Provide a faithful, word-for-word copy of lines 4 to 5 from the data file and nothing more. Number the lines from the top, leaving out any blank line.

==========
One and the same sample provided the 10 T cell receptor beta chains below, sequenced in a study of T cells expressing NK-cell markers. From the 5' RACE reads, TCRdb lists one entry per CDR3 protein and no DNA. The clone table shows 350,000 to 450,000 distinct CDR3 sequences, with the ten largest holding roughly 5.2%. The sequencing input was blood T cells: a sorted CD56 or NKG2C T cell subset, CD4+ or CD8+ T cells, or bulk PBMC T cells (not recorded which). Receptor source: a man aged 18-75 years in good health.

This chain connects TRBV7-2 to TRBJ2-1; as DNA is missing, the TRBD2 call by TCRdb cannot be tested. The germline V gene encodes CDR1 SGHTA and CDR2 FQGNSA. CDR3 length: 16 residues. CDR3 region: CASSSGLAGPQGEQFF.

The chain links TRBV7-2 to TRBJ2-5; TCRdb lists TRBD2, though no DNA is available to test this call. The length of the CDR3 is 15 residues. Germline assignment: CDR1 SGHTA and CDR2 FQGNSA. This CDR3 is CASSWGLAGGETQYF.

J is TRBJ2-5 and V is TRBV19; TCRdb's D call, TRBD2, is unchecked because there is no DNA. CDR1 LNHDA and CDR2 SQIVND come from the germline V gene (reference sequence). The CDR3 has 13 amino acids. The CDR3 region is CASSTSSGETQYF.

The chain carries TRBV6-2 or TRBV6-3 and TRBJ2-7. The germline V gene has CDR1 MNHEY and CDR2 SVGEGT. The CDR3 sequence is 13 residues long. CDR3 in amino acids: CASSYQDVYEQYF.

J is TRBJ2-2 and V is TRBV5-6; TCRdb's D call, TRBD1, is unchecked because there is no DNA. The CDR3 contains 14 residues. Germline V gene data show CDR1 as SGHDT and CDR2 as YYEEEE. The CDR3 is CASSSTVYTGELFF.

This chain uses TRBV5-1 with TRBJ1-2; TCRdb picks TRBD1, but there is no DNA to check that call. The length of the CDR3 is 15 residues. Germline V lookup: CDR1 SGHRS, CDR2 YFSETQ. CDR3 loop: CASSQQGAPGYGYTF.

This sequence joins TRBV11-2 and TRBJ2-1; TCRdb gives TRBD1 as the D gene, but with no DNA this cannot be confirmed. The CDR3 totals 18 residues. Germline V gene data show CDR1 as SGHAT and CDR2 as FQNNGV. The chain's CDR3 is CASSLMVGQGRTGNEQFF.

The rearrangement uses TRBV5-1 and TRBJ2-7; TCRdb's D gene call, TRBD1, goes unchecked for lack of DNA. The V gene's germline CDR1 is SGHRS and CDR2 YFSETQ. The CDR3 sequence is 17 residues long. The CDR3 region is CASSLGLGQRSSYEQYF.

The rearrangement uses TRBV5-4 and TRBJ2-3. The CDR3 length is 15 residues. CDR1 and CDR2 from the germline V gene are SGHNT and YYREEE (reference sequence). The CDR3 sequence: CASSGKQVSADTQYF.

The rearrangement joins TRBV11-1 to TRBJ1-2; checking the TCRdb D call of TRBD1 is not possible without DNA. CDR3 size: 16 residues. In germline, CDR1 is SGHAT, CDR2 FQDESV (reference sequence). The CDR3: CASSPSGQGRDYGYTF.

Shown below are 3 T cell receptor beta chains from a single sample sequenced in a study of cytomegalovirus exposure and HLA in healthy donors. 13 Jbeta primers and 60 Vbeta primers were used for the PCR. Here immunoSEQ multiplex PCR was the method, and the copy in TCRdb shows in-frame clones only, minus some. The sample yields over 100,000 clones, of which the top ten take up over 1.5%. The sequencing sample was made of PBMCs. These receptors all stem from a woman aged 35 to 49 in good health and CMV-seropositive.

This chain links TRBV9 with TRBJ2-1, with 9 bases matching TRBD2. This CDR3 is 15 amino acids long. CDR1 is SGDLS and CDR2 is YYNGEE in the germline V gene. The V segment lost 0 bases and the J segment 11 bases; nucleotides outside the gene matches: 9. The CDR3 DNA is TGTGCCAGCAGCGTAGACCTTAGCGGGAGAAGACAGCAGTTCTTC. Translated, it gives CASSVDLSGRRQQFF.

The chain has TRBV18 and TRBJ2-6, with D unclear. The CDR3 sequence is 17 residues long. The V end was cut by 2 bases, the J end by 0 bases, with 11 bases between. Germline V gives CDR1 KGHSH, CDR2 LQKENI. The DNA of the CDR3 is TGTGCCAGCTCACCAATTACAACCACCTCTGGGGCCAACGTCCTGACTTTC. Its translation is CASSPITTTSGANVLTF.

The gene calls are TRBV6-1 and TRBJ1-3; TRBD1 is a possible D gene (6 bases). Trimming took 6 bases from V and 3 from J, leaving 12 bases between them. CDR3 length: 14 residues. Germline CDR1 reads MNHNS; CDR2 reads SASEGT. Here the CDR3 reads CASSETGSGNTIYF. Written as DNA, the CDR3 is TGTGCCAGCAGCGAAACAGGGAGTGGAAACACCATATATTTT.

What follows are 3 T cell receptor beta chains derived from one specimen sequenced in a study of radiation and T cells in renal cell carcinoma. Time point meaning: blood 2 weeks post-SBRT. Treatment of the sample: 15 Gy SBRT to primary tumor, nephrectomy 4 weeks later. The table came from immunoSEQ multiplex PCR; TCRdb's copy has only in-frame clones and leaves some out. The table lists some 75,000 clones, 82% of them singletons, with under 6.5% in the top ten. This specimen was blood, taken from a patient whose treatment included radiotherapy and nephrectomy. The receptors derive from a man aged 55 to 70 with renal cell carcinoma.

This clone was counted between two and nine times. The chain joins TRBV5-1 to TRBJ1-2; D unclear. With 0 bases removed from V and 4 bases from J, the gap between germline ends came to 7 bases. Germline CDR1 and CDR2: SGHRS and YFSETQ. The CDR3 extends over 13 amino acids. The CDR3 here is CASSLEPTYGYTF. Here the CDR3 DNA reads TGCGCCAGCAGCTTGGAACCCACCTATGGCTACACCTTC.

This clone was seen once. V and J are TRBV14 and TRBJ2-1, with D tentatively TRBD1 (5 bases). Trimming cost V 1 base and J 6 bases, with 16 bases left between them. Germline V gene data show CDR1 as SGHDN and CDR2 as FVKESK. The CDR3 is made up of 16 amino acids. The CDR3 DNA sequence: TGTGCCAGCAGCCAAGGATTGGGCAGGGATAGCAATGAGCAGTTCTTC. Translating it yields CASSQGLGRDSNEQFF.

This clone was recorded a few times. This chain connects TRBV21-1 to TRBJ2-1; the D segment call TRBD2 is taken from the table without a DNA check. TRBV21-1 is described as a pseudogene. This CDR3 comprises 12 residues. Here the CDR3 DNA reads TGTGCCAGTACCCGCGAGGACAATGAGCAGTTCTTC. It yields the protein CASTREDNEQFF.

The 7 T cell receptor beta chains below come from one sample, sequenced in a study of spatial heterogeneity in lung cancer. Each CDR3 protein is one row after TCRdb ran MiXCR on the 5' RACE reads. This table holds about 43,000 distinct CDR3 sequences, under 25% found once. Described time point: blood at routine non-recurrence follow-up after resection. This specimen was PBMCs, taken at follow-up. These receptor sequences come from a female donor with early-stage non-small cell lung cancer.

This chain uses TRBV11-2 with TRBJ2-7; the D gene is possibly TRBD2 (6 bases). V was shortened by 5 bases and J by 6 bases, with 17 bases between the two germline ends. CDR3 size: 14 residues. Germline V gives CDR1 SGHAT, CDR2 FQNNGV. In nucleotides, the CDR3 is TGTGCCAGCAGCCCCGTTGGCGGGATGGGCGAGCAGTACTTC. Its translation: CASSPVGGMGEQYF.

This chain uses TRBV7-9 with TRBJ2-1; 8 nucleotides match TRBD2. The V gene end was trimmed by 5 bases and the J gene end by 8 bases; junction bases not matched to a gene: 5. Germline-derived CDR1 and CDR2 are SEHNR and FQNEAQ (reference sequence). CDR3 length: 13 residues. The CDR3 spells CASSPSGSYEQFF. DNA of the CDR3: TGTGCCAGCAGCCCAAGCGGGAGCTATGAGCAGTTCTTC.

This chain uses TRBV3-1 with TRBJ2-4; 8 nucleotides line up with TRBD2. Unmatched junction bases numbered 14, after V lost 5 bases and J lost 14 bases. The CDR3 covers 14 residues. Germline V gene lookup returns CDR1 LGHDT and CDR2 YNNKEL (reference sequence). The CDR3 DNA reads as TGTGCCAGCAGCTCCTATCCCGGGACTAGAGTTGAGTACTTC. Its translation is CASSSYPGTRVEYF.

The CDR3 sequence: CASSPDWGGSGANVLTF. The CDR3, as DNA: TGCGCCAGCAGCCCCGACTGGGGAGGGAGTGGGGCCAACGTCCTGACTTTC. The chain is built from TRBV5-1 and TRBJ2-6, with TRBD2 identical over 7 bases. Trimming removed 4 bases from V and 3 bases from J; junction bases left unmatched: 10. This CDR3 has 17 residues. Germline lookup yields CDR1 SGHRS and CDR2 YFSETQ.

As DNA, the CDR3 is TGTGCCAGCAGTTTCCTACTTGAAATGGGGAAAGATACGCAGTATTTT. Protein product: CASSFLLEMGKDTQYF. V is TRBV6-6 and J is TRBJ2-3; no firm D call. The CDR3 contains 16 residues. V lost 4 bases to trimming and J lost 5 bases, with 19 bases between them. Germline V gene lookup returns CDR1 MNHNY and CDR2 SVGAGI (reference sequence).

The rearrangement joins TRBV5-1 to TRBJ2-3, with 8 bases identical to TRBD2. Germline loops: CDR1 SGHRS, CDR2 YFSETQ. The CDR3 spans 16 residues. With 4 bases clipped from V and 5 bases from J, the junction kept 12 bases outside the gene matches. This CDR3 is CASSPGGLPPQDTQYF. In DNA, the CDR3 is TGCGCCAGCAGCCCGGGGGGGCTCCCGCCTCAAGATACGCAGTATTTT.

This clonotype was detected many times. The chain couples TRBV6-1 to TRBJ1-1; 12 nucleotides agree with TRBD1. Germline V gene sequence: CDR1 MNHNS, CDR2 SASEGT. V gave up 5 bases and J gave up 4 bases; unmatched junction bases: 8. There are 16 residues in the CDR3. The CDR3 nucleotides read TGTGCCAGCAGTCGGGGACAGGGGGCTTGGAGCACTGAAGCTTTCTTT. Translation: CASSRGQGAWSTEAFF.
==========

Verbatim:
J is TRBJ2-5 and V is TRBV19; TCRdb's D call, TRBD2, is unchecked because there is no DNA. CDR1 LNHDA and CDR2 SQIVND come from the germline V gene (reference sequence). The CDR3 has 13 amino acids. The CDR3 region is CASSTSSGETQYF.

The chain carries TRBV6-2 or TRBV6-3 and TRBJ2-7. The germline V gene has CDR1 MNHEY and CDR2 SVGEGT. The CDR3 sequence is 13 residues long. CDR3 in amino acids: CASSYQDVYEQYF.